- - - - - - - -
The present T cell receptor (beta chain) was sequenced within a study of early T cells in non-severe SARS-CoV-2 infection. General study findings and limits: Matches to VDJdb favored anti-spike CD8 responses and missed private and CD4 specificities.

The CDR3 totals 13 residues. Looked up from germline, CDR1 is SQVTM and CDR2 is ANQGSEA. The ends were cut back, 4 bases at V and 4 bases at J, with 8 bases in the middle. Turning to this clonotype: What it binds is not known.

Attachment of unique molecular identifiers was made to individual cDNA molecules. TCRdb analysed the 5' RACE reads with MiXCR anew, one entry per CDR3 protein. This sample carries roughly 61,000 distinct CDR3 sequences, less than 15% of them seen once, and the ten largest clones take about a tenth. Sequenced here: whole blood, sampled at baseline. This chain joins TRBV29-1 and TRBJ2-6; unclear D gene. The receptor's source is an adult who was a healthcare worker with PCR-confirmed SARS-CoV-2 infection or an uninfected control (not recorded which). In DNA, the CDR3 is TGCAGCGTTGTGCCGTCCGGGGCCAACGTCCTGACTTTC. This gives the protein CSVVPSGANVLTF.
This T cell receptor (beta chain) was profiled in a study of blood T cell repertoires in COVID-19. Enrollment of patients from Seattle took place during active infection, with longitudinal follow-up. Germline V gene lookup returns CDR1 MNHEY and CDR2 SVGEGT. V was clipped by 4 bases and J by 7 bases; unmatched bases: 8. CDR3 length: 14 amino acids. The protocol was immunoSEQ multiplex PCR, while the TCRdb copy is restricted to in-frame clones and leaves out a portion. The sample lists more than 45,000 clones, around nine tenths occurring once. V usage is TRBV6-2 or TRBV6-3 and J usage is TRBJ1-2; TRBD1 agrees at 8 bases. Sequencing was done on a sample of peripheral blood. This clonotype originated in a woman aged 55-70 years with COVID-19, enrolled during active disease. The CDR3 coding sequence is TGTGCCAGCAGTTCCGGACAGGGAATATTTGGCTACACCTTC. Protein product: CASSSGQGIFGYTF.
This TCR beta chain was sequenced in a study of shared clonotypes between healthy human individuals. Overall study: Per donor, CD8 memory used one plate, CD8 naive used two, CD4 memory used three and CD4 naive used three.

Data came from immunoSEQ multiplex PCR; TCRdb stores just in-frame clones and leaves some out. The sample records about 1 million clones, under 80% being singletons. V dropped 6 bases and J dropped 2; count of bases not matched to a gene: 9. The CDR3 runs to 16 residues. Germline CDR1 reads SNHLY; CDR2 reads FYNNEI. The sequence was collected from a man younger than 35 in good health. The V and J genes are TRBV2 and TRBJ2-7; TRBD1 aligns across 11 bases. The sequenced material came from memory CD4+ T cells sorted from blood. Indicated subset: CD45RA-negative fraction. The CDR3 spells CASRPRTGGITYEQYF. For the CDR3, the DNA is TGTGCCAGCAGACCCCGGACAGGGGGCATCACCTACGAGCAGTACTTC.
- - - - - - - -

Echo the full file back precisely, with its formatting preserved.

The present T cell receptor (beta chain) was sequenced within a study of early T cells in non-severe SARS-CoV-2 infection. General study findings and limits: Matches to VDJdb favored anti-spike CD8 responses and missed private and CD4 specificities.

The CDR3 totals 13 residues. Looked up from germline, CDR1 is SQVTM and CDR2 is ANQGSEA. The ends were cut back, 4 bases at V and 4 bases at J, with 8 bases in the middle. Turning to this clonotype: What it binds is not known.

Attachment of unique molecular identifiers was made to individual cDNA molecules. TCRdb analysed the 5' RACE reads with MiXCR anew, one entry per CDR3 protein. This sample carries roughly 61,000 distinct CDR3 sequences, less than 15% of them seen once, and the ten largest clones take about a tenth. Sequenced here: whole blood, sampled at baseline. This chain joins TRBV29-1 and TRBJ2-6; unclear D gene. The receptor's source is an adult who was a healthcare worker with PCR-confirmed SARS-CoV-2 infection or an uninfected control (not recorded which). In DNA, the CDR3 is TGCAGCGTTGTGCCGTCCGGGGCCAACGTCCTGACTTTC. This gives the protein CSVVPSGANVLTF.
This T cell receptor (beta chain) was profiled in a study of blood T cell repertoires in COVID-19. Enrollment of patients from Seattle took place during active infection, with longitudinal follow-up. Germline V gene lookup returns CDR1 MNHEY and CDR2 SVGEGT. V was clipped by 4 bases and J by 7 bases; unmatched bases: 8. CDR3 length: 14 amino acids. The protocol was immunoSEQ multiplex PCR, while the TCRdb copy is restricted to in-frame clones and leaves out a portion. The sample lists more than 45,000 clones, around nine tenths occurring once. V usage is TRBV6-2 or TRBV6-3 and J usage is TRBJ1-2; TRBD1 agrees at 8 bases. Sequencing was done on a sample of peripheral blood. This clonotype originated in a woman aged 55-70 years with COVID-19, enrolled during active disease. The CDR3 coding sequence is TGTGCCAGCAGTTCCGGACAGGGAATATTTGGCTACACCTTC. Protein product: CASSSGQGIFGYTF.
This TCR beta chain was sequenced in a study of shared clonotypes between healthy human individuals. Overall study: Per donor, CD8 memory used one plate, CD8 naive used two, CD4 memory used three and CD4 naive used three.

Data came from immunoSEQ multiplex PCR; TCRdb stores just in-frame clones and leaves some out. The sample records about 1 million clones, under 80% being singletons. V dropped 6 bases and J dropped 2; count of bases not matched to a gene: 9. The CDR3 runs to 16 residues. Germline CDR1 reads SNHLY; CDR2 reads FYNNEI. The sequence was collected from a man younger than 35 in good health. The V and J genes are TRBV2 and TRBJ2-7; TRBD1 aligns across 11 bases. The sequenced material came from memory CD4+ T cells sorted from blood. Indicated subset: CD45RA-negative fraction. The CDR3 spells CASRPRTGGITYEQYF. For the CDR3, the DNA is TGTGCCAGCAGACCCCGGACAGGGGGCATCACCTACGAGCAGTACTTC.